Δευτέρα, 29 Ιουνίου 2009

M249 S.P.W.



NO, IT’S NOT A MINIMI!!!!!!!!!!

The Minimi (short for French: Mini Mitrailleuse; “Mini machine gun”) is a Belgian 5.56 mm light machine gun developed by the Fabrique Nationale (FN) company in Herstal. First introduced in 1974, it has entered service with the armed forces of several countries (Greece being one of them, even though we are 25 years late as usual…). It is configured in several variants, the standard model, the Para version and the vehicle model. The S.A.W. is just the US Army adoption of the same model built in the States.
The M 249 S.P.W. / MK 46 is an M249 variant developed to meet a US Special Operations Command requirement for a lightweight machine gun that would retain the intrinsic functionality and reliability of the standard M249. Weight reduction was achieved by:
· Using a new lightweight fluted barrel (Para length)
· Removing the magazine feed port, carry handle, integrated bipod, gas block regulator (stable ROF of 750 RPM compared to 750-1000 of the other models) and vehicle mounting lugs
· Using a 100 rd soft box magazine instead of the plastic 200 rd one
· Incorporating a titanium bipod.



The work done on the S.P.W. lead to a weight of 5,7 kilos compared to 6,8-7,5 kilos of its bigger brothers. Unique to the S.P.W. / MK46 is the forward rail that accommodates scopes, laser designators and flashlights. So, to make it clear:


Army S.O.COM. units -> M 249 S.P.W.
Navy S.O.COM. units -> MK 46

Since I am not into Seals re-enactment we can just call it S.P.W.




CAMOUFLAGE PATTERN

The finish of the model out of the box is ok, nothing exciting but nothing to complain about. The truth is that the mat black colour seems a little “plastic” though, but that’s because the body is plastic (STAR must do something about it, like to produce a metal aftermarket body…). The “need” to decorate it with a pattern had grown inside me even before I got my hands on the MG.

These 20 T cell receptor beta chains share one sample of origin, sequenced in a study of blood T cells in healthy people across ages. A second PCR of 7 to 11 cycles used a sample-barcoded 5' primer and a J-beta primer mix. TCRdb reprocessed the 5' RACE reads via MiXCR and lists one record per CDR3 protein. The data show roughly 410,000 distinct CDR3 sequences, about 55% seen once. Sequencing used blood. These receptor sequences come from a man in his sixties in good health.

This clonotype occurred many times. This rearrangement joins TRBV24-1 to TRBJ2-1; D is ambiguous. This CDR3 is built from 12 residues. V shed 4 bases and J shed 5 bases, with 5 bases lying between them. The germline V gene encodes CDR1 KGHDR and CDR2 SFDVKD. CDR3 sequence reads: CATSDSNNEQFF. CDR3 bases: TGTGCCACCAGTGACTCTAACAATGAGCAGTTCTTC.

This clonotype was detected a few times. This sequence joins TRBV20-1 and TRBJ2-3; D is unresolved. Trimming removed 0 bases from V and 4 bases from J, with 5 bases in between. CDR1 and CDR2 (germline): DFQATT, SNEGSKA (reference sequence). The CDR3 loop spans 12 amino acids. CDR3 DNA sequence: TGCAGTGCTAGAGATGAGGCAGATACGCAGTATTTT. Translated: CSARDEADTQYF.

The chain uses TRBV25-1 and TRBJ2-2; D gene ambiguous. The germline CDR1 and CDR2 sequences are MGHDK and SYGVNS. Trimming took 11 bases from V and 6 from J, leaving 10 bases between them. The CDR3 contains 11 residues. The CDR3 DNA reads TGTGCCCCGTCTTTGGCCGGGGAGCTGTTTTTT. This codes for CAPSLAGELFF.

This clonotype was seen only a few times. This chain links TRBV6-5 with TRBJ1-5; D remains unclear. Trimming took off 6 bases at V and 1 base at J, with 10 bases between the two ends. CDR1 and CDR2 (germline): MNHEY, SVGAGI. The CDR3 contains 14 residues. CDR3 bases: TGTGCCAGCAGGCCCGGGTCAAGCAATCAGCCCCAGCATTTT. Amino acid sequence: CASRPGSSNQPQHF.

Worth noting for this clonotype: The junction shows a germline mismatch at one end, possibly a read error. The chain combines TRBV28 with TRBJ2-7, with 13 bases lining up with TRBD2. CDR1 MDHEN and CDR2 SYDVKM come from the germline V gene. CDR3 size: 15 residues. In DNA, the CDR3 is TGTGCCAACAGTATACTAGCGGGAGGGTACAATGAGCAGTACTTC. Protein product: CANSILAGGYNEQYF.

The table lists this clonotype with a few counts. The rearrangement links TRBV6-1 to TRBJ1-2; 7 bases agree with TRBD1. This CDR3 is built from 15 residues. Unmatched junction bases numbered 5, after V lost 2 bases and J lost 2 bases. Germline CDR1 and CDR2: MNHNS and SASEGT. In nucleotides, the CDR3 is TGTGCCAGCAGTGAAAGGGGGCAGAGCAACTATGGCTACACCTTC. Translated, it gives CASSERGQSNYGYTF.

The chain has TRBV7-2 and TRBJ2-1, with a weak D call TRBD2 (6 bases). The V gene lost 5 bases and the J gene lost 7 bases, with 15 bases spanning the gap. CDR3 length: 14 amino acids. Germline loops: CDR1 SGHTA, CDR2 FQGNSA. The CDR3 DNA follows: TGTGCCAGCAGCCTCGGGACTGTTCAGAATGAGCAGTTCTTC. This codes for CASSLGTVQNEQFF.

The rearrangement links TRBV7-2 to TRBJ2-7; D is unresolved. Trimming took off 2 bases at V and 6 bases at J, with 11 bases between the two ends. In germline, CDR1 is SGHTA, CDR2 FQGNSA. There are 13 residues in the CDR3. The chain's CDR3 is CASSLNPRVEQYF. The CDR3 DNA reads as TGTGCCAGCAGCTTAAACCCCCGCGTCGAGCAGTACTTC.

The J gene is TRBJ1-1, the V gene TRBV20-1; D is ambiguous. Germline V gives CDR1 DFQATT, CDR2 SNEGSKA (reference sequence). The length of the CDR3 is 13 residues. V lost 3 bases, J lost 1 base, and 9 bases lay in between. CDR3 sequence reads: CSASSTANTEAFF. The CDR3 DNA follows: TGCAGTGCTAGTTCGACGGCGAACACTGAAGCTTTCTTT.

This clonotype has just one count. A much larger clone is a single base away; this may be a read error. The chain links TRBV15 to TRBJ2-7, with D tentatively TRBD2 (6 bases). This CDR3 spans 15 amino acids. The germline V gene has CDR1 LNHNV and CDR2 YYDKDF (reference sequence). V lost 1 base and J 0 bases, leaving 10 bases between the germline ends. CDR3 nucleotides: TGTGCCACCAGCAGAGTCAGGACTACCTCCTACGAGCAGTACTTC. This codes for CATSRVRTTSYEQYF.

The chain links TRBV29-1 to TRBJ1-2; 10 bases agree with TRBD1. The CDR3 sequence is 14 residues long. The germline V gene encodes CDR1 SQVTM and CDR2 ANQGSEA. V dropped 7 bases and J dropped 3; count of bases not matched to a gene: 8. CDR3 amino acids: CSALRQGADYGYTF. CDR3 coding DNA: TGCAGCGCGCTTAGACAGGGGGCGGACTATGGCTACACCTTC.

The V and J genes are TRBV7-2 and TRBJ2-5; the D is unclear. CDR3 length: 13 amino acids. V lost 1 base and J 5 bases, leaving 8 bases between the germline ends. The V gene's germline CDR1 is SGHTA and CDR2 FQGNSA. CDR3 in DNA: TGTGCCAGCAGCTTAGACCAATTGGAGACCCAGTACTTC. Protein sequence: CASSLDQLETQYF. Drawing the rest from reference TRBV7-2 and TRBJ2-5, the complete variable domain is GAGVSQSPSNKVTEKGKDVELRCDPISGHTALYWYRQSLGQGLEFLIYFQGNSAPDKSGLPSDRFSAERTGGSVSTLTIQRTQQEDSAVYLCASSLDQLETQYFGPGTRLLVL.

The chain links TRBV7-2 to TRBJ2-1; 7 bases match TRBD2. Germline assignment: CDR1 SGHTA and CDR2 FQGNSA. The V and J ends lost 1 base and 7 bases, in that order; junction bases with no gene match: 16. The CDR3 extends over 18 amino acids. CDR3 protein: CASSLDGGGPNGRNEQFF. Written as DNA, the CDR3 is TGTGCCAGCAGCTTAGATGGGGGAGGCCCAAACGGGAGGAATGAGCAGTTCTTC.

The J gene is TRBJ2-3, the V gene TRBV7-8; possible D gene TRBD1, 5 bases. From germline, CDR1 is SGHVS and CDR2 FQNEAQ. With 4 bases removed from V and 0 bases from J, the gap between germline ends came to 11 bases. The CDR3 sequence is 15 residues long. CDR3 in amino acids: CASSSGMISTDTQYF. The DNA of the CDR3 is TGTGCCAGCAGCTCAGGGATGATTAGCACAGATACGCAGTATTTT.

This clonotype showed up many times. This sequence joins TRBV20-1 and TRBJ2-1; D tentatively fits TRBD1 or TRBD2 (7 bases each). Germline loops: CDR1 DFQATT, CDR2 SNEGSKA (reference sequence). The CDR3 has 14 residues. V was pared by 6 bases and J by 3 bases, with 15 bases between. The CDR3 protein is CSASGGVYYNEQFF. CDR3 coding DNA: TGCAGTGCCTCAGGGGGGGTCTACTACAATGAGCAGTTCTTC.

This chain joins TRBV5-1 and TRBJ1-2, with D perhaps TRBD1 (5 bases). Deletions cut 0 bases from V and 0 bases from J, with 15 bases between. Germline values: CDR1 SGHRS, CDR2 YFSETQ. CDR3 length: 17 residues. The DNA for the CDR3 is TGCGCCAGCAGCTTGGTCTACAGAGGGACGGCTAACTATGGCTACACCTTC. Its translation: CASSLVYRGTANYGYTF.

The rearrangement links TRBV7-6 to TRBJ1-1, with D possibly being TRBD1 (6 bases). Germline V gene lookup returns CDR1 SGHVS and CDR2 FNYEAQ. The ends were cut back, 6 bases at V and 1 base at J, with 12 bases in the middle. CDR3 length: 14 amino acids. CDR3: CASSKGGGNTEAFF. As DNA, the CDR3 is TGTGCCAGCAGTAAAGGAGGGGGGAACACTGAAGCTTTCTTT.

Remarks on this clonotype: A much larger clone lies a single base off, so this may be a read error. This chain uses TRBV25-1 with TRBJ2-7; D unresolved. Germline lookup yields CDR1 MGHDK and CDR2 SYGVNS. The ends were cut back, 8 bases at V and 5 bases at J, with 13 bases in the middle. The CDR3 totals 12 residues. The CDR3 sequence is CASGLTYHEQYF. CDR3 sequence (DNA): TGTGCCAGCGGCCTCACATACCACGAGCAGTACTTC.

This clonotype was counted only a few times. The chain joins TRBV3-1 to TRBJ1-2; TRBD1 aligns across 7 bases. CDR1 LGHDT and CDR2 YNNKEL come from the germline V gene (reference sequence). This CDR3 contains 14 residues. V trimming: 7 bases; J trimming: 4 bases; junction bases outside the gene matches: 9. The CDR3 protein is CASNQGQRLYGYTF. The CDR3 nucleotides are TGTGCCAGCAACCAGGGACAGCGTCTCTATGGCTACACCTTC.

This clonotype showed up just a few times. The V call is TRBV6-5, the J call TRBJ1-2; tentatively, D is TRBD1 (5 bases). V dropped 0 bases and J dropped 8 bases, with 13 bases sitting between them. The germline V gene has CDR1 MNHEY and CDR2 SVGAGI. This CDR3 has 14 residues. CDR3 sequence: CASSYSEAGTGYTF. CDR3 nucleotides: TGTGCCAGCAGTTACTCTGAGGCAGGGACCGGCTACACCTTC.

The feature of the “fast spring swap” is really handy but it created a slight confusion when it came to deciding on the colours and the pattern. If the AEG was intended for CQB games, then it should be covered with tan, light grey, light brown hues. In the case of woodland games it should be painted with more dark brown, OD, dark earth and so on…In this specific case it takes about 20 seconds and a spare spring to up/down grade it between 330 and 430 FPS…Decisions, decisions, decisions…

Finally I went the middle way. I chose the following 5 spray colours:
Chocolate brown (mtnmtn Graffiti mat spray)
Flat dark earth (Humbrol modelistic mat spray)
Arkalis Beige (mtnmtn Graffiti mat spray)
Cream (mtnmtn Graffiti mat spray)
Dark Green (Humbrol modelistic mat spray)

I guess everybody notices that most of the colours are made for Graffiti…Due to the lack of mat model sprays in the market, I decided to use fine-grain mat Graffiti ones. They cost less (2,5 euros per bottle compared to 6 for the Humbrol ones) and the outcome is equally well finished.